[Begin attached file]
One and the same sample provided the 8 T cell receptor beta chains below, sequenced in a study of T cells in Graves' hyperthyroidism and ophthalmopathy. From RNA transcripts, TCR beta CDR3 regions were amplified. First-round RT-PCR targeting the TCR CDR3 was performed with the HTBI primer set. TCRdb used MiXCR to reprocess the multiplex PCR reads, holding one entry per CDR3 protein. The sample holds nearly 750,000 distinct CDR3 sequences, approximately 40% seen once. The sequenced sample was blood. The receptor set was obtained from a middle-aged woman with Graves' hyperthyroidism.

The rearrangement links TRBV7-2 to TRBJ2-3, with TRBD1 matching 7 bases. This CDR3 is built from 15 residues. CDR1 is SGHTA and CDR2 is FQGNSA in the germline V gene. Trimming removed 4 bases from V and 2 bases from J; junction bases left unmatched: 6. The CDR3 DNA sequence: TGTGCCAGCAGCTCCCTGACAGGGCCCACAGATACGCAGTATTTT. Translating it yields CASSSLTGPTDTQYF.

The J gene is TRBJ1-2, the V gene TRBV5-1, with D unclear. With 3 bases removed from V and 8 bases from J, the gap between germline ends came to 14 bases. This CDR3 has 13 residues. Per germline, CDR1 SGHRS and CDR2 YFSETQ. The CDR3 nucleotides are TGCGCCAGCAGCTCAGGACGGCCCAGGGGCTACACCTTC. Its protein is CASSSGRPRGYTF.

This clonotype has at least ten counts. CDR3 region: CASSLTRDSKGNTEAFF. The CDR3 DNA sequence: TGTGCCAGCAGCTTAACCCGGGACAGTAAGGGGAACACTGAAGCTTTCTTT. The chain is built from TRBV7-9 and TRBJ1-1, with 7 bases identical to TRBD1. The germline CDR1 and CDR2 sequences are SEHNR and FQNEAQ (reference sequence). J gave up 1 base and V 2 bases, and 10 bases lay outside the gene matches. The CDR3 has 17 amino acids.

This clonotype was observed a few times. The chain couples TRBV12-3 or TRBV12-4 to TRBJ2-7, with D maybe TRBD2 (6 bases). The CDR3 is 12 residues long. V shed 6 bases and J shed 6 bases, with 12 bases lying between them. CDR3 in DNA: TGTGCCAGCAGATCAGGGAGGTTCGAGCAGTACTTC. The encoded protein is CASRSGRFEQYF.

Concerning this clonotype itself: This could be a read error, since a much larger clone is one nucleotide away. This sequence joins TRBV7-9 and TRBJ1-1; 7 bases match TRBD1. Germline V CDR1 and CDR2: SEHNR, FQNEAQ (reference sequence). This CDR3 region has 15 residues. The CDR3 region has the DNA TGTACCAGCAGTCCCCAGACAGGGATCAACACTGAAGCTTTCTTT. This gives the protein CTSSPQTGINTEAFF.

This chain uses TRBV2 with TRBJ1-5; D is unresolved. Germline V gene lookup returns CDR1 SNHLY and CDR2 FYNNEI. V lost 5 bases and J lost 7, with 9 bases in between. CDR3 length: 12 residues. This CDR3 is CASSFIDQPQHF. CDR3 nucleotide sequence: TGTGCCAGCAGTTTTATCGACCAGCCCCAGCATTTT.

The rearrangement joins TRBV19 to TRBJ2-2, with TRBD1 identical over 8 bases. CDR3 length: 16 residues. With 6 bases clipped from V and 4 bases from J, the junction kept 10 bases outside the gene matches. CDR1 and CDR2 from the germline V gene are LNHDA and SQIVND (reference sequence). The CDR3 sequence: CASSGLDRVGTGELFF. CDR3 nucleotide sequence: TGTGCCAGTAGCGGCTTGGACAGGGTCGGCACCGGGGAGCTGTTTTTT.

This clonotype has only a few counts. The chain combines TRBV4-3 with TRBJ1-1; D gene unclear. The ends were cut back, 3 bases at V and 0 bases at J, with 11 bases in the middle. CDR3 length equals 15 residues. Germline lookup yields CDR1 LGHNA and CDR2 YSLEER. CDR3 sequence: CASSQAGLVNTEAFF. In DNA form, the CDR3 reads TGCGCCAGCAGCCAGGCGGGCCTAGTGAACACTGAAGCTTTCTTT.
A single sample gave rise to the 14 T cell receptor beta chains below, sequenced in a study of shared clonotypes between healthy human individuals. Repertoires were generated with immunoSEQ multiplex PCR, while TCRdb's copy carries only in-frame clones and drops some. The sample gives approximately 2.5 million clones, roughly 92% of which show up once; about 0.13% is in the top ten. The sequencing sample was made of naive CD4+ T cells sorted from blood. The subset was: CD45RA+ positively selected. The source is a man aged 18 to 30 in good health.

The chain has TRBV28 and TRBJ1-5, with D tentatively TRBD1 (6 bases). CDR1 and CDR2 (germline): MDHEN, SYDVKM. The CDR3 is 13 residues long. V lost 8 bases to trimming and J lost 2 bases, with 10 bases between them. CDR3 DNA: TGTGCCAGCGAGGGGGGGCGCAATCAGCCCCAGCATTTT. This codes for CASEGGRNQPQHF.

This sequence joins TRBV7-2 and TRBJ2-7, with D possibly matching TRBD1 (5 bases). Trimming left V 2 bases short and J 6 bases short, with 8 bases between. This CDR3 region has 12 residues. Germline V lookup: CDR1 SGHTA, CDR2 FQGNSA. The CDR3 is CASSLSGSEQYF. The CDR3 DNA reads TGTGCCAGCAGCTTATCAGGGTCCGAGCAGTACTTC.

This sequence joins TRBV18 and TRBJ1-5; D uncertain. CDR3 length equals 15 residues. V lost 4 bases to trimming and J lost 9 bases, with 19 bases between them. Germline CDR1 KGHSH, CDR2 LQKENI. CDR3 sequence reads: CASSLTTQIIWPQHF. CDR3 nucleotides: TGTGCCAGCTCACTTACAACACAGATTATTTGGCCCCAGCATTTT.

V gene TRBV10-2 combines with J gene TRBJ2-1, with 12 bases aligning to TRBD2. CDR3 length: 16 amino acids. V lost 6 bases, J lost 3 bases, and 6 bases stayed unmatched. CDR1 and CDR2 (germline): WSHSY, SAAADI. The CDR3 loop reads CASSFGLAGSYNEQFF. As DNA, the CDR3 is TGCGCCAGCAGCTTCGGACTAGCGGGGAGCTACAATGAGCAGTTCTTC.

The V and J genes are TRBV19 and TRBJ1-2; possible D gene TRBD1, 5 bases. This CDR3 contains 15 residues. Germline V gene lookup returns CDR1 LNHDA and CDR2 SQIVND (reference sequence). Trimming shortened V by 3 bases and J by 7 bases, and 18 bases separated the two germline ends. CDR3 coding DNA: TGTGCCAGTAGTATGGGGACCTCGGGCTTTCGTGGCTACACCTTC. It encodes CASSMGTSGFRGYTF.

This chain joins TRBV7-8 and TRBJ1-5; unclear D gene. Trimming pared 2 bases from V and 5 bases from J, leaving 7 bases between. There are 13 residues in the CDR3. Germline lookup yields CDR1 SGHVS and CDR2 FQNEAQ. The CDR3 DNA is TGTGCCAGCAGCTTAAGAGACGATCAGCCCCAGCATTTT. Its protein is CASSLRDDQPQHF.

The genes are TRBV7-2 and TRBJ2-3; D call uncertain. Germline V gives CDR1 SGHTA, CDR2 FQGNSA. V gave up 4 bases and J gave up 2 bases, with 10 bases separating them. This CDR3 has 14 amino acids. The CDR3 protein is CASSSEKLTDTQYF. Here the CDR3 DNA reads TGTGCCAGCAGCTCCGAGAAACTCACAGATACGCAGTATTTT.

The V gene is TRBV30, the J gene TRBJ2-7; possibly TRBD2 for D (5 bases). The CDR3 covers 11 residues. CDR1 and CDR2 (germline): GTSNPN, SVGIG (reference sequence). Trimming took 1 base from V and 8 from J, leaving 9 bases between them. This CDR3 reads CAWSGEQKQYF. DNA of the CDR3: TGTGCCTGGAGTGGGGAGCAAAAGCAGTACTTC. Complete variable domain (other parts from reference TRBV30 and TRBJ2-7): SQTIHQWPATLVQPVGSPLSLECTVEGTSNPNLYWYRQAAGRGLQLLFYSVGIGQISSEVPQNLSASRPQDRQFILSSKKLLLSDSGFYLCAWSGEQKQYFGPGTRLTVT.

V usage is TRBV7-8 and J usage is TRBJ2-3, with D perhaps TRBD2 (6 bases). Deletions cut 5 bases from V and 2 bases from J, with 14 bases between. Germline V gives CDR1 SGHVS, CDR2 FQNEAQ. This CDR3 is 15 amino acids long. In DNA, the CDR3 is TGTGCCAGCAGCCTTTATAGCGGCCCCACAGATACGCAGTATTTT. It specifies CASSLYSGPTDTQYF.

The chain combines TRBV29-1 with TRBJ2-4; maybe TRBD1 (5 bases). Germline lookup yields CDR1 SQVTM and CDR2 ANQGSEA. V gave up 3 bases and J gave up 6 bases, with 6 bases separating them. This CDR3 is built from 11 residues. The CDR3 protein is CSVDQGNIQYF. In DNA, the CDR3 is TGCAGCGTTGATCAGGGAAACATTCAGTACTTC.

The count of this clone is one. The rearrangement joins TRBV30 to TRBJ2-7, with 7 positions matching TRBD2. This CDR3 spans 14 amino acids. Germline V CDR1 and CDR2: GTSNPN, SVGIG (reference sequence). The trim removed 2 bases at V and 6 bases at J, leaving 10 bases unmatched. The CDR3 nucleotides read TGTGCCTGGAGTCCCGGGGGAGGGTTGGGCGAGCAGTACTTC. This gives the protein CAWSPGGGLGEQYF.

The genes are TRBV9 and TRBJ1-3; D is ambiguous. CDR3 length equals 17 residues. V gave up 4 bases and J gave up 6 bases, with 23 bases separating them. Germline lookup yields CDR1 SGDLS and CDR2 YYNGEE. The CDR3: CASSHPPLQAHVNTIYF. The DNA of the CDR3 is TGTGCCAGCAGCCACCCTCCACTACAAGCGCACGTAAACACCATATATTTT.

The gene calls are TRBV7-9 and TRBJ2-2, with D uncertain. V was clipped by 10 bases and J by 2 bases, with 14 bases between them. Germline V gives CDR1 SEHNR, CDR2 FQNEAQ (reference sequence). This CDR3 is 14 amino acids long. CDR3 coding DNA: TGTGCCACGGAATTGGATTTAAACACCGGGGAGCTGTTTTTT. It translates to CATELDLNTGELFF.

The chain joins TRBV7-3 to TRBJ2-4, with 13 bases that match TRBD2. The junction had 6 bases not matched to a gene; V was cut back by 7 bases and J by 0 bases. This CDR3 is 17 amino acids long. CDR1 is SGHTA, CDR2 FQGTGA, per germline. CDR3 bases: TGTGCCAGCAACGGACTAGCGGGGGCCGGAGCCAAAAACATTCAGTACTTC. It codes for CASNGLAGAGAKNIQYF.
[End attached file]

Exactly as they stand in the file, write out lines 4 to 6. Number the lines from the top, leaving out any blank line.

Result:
This clonotype has at least ten counts. CDR3 region: CASSLTRDSKGNTEAFF. The CDR3 DNA sequence: TGTGCCAGCAGCTTAACCCGGGACAGTAAGGGGAACACTGAAGCTTTCTTT. The chain is built from TRBV7-9 and TRBJ1-1, with 7 bases identical to TRBD1. The germline CDR1 and CDR2 sequences are SEHNR and FQNEAQ (reference sequence). J gave up 1 base and V 2 bases, and 10 bases lay outside the gene matches. The CDR3 has 17 amino acids.

This clonotype was observed a few times. The chain couples TRBV12-3 or TRBV12-4 to TRBJ2-7, with D maybe TRBD2 (6 bases). The CDR3 is 12 residues long. V shed 6 bases and J shed 6 bases, with 12 bases lying between them. CDR3 in DNA: TGTGCCAGCAGATCAGGGAGGTTCGAGCAGTACTTC. The encoded protein is CASRSGRFEQYF.

Concerning this clonotype itself: This could be a read error, since a much larger clone is one nucleotide away. This sequence joins TRBV7-9 and TRBJ1-1; 7 bases match TRBD1. Germline V CDR1 and CDR2: SEHNR, FQNEAQ (reference sequence). This CDR3 region has 15 residues. The CDR3 region has the DNA TGTACCAGCAGTCCCCAGACAGGGATCAACACTGAAGCTTTCTTT. This gives the protein CTSSPQTGINTEAFF.